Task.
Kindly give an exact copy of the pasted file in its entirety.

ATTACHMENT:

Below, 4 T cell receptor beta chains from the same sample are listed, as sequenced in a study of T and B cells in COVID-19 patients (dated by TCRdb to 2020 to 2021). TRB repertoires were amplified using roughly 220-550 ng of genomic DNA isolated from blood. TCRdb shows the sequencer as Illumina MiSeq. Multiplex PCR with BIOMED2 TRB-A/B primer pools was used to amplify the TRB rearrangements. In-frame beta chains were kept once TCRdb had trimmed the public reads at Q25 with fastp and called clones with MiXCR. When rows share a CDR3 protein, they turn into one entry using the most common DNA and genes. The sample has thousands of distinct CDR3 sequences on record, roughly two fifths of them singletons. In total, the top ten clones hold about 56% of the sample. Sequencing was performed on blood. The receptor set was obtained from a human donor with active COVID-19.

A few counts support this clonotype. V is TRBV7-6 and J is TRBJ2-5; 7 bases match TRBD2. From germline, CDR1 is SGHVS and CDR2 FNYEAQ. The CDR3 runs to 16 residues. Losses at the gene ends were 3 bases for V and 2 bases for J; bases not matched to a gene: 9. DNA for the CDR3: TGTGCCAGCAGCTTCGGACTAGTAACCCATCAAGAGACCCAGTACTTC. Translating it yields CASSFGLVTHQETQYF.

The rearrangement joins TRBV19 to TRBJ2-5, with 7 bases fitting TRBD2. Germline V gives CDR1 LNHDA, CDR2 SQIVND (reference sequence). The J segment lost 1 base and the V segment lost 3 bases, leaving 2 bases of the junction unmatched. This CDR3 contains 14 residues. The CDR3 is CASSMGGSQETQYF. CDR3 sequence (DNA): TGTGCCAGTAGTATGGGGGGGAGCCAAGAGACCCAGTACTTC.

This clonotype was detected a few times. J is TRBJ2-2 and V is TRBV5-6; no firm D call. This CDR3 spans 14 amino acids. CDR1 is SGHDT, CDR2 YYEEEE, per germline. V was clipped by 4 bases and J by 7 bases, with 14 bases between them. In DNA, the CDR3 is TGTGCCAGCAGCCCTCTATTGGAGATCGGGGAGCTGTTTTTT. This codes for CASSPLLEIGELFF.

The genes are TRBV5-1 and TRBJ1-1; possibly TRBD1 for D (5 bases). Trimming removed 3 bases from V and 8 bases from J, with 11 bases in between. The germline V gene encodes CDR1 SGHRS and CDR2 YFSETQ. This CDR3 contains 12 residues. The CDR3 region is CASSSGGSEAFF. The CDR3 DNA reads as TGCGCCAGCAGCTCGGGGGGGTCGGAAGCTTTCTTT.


Below, 4 T cell receptor beta chains from the same sample are listed, as sequenced in a study of T and B cells in COVID-19 patients (dated by TCRdb to 2020 to 2021). TRB repertoires were amplified using roughly 220-550 ng of genomic DNA isolated from blood. TCRdb shows the sequencer as Illumina MiSeq. Multiplex PCR with BIOMED2 TRB-A/B primer pools was used to amplify the TRB rearrangements. In-frame beta chains were kept once TCRdb had trimmed the public reads at Q25 with fastp and called clones with MiXCR. When rows share a CDR3 protein, they turn into one entry using the most common DNA and genes. The sample has thousands of distinct CDR3 sequences on record, roughly two fifths of them singletons. In total, the top ten clones hold about 56% of the sample. Sequencing was performed on blood. The receptor set was obtained from a human donor with active COVID-19.

A few counts support this clonotype. V is TRBV7-6 and J is TRBJ2-5; 7 bases match TRBD2. From germline, CDR1 is SGHVS and CDR2 FNYEAQ. The CDR3 runs to 16 residues. Losses at the gene ends were 3 bases for V and 2 bases for J; bases not matched to a gene: 9. DNA for the CDR3: TGTGCCAGCAGCTTCGGACTAGTAACCCATCAAGAGACCCAGTACTTC. Translating it yields CASSFGLVTHQETQYF.

The rearrangement joins TRBV19 to TRBJ2-5, with 7 bases fitting TRBD2. Germline V gives CDR1 LNHDA, CDR2 SQIVND (reference sequence). The J segment lost 1 base and the V segment lost 3 bases, leaving 2 bases of the junction unmatched. This CDR3 contains 14 residues. The CDR3 is CASSMGGSQETQYF. CDR3 sequence (DNA): TGTGCCAGTAGTATGGGGGGGAGCCAAGAGACCCAGTACTTC.

This clonotype was detected a few times. J is TRBJ2-2 and V is TRBV5-6; no firm D call. This CDR3 spans 14 amino acids. CDR1 is SGHDT, CDR2 YYEEEE, per germline. V was clipped by 4 bases and J by 7 bases, with 14 bases between them. In DNA, the CDR3 is TGTGCCAGCAGCCCTCTATTGGAGATCGGGGAGCTGTTTTTT. This codes for CASSPLLEIGELFF.

The genes are TRBV5-1 and TRBJ1-1; possibly TRBD1 for D (5 bases). Trimming removed 3 bases from V and 8 bases from J, with 11 bases in between. The germline V gene encodes CDR1 SGHRS and CDR2 YFSETQ. This CDR3 contains 12 residues. The CDR3 region is CASSSGGSEAFF. The CDR3 DNA reads as TGCGCCAGCAGCTCGGGGGGGTCGGAAGCTTTCTTT.